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Gather Here:History for young people

 

Gather Here is a place to collect, create and share  Northwest regional history resources serving the needs of 3rd-5th grade students. An imprint of Homeostasis Press.

 

Goal & Mission

Gather Here's goal is to collect, craft and share Northwest regional history resources serving the needs of 8-12 year old students.

Our mission is to give voice to diverse cultural perspectives through exploration of themes in Pacific Northwest history.

Through our work with educators, cultural representatives and historians, we aim to build a collection that can be of use to teachers, museums and others in helping young people to make connections between their own lives and the history of the Pacific Northwest region.

 

 

About our project

The history of the Pacific Northwest is rich and diverse. While there are works available for middle and high school students, fewer authors write regional history for younger grades.

 

Valerie Stein began work on a concept in 2013 exploring some lesser-known pieces of history with the plan to tell those stories through the eyes of the children of each time period covered. Her own experience as a school librarian and her conversations with teachers highlighted the need for more history written for younger students. Valerie's dream, when she started her own research and writing, was to publish a series of works which teachers could use in a variety of ways in the classroom, in the form of books, nonfiction articles,short stories, and other resources. Mackey, one of Valerie's graduates, expresses his own needs as a student:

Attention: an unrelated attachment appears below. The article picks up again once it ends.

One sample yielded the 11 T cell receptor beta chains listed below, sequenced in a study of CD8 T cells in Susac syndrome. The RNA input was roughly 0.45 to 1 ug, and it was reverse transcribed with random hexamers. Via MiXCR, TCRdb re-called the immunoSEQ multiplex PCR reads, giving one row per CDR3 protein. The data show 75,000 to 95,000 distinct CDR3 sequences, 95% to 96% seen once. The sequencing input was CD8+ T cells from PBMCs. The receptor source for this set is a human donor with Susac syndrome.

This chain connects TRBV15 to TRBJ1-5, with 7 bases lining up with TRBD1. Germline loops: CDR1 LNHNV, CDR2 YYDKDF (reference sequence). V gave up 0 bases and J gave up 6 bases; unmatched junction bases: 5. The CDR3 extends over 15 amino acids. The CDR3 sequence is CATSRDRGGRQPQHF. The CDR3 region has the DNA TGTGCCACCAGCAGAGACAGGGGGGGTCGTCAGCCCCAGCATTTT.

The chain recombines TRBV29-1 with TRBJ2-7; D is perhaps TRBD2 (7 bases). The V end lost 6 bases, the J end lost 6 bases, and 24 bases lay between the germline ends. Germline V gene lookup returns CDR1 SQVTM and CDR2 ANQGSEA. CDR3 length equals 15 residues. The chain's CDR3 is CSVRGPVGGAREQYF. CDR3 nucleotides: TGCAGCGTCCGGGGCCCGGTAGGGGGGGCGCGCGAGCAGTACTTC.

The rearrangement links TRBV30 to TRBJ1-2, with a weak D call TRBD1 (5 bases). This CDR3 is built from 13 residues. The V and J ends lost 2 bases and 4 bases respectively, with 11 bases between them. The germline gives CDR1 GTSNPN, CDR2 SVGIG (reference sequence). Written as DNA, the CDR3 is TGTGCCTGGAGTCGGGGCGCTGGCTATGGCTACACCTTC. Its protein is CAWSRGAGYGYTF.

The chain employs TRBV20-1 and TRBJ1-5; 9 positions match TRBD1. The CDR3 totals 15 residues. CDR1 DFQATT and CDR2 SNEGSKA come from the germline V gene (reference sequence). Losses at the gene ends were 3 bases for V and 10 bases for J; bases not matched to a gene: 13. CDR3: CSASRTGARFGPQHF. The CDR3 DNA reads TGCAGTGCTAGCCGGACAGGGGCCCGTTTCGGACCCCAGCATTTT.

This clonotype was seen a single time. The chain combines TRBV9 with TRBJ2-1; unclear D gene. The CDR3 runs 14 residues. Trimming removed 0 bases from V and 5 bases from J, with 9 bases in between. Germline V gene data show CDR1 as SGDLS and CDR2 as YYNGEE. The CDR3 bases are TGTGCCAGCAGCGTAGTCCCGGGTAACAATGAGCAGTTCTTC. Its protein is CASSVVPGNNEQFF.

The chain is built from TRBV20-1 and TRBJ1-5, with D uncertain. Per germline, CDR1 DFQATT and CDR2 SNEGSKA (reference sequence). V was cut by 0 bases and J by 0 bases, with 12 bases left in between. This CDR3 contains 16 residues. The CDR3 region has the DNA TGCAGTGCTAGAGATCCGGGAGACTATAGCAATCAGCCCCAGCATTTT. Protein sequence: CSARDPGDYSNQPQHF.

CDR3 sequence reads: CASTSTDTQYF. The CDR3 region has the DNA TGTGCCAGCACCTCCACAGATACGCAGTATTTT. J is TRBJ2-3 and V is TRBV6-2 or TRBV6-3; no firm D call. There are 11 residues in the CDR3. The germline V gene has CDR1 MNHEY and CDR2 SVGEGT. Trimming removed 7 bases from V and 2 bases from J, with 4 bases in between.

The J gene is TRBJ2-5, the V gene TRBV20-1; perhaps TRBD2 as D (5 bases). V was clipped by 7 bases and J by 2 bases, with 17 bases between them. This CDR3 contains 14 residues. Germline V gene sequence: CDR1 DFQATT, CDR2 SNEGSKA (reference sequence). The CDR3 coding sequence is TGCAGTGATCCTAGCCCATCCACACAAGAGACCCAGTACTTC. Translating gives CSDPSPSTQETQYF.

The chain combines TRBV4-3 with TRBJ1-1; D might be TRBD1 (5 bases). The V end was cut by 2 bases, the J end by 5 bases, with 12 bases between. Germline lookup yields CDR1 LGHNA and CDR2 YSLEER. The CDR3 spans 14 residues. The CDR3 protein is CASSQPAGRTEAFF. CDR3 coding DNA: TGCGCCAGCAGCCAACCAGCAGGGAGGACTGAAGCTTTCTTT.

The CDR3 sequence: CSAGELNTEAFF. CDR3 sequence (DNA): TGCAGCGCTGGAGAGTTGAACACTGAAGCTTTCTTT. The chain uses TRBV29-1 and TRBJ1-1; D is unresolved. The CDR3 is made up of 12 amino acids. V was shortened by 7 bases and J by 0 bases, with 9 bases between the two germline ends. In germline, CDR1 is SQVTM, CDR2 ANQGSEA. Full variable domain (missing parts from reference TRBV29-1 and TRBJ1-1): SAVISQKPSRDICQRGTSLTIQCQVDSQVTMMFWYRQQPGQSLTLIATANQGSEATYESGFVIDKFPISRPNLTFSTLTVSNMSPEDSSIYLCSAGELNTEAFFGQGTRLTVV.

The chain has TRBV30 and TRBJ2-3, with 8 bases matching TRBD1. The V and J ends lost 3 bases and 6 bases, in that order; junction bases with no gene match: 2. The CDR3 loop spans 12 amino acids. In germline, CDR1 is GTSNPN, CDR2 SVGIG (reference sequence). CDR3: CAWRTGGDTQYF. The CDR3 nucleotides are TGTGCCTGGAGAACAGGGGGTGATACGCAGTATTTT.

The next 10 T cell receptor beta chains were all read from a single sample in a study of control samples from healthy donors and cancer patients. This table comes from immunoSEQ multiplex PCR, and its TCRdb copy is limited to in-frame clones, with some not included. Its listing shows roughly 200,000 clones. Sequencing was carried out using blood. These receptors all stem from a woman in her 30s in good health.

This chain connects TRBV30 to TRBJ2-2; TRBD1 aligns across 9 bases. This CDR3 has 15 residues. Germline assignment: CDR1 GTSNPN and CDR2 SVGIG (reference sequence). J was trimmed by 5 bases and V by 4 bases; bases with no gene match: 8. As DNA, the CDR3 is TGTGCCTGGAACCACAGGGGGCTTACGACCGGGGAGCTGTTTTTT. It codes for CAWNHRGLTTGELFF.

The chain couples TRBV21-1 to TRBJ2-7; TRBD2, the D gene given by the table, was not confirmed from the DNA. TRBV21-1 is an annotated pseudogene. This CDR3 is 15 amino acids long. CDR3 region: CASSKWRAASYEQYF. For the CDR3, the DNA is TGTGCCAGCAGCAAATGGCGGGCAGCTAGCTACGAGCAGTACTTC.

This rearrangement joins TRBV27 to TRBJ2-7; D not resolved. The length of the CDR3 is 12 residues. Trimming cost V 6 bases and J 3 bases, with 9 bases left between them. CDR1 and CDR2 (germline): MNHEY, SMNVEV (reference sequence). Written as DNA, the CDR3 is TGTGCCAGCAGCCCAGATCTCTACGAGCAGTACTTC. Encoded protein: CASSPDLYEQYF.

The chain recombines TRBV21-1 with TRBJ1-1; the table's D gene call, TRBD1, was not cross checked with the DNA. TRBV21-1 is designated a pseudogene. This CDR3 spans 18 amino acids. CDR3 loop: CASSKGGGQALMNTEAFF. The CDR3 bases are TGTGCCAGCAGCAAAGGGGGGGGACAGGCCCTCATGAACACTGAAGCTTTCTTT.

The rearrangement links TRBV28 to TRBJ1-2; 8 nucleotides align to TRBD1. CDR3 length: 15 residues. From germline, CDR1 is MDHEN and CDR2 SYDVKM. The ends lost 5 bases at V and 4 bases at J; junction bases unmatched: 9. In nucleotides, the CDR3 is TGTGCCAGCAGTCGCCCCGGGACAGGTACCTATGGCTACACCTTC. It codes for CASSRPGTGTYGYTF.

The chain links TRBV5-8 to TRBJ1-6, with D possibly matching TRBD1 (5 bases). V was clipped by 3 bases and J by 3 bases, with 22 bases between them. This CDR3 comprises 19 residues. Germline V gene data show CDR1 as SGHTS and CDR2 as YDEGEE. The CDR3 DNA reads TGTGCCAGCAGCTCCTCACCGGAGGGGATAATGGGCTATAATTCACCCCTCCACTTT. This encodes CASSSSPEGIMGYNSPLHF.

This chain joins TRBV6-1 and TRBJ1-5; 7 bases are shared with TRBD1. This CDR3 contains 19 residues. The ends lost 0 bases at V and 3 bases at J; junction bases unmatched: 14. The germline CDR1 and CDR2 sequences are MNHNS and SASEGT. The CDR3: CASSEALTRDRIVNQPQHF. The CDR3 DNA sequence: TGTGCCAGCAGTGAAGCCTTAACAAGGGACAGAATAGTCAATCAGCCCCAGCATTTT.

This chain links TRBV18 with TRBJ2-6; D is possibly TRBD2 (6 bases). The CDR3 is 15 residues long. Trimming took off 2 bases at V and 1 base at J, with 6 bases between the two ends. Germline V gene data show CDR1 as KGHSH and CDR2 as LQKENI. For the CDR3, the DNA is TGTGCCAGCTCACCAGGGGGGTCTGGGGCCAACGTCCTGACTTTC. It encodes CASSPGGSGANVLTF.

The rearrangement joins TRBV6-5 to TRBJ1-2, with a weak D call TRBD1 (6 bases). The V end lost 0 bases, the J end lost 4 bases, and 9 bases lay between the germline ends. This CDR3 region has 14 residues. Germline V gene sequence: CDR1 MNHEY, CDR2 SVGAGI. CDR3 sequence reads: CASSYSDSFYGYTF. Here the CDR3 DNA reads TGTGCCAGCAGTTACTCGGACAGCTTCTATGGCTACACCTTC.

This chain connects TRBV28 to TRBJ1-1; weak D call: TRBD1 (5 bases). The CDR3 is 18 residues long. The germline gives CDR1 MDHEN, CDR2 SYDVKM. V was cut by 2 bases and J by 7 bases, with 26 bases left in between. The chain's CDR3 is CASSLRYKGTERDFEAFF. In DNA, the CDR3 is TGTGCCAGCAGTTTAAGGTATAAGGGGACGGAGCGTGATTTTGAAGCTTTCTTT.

"I wish a tool like Gather Here had existed during my history education in elementary and middle school. Though we did have some research direction in class, most of my "take-aways" from history lessons were corroborated from a variety of difficult-to-locate sources. If there had existed a unified resource, or "treasure trove" of links, historical fiction and other relevant information, it would have been much easier to carry out research."  - Mackey G., Edmonds, Washington

At 2015's annual Librarian panel at the Western Washington Society of Children's Book Writers & Illustrators meeting, the discussion centered around the holes in writing on state history, and the librarians’ difficulty in helping their younger patrons find relevant, engaging materials for their research needs.

This discussion connected Valerie with other SCBWI authors. A common goal was realized: we’ve created a publishing platform for works covering topics of Pacific Northwest history serving the needs of middle grade students and their teachers.


Welcome to

Gather Here, History for Young Readers

 an imprint of Homeostasis Press

 

 
Valerie Stein

Valerie Stein

Mark Holtzen

Mark Holtzen

Julie Artz

Julie Artz

Who we are

Valerie Stein is publisher at Homeostasis Press. Her first book, The Best of It: A Journal of Life, Love and Dying, was published in 2009. Both her current novel (due out next year)  and a new middle grade mystery are historical fiction set in Washington State. Valerie and her husband live near the Salish Sea in a house surrounded by cedar trees. Valerie studied archaeology and historic architecture in college, and is delighted to combine to her love of history with writing for young people. A retired school librarian, she helps out at The Mixed Up Files of Middle Grade Authors, and shares with her readers on her own blog, The Best of It. Her first YA short story is in the Summer 2015 issue of “The Soundings Review.” Find her on Twitter @stein_valerie, and at the Homeostasis Press Page on Facebook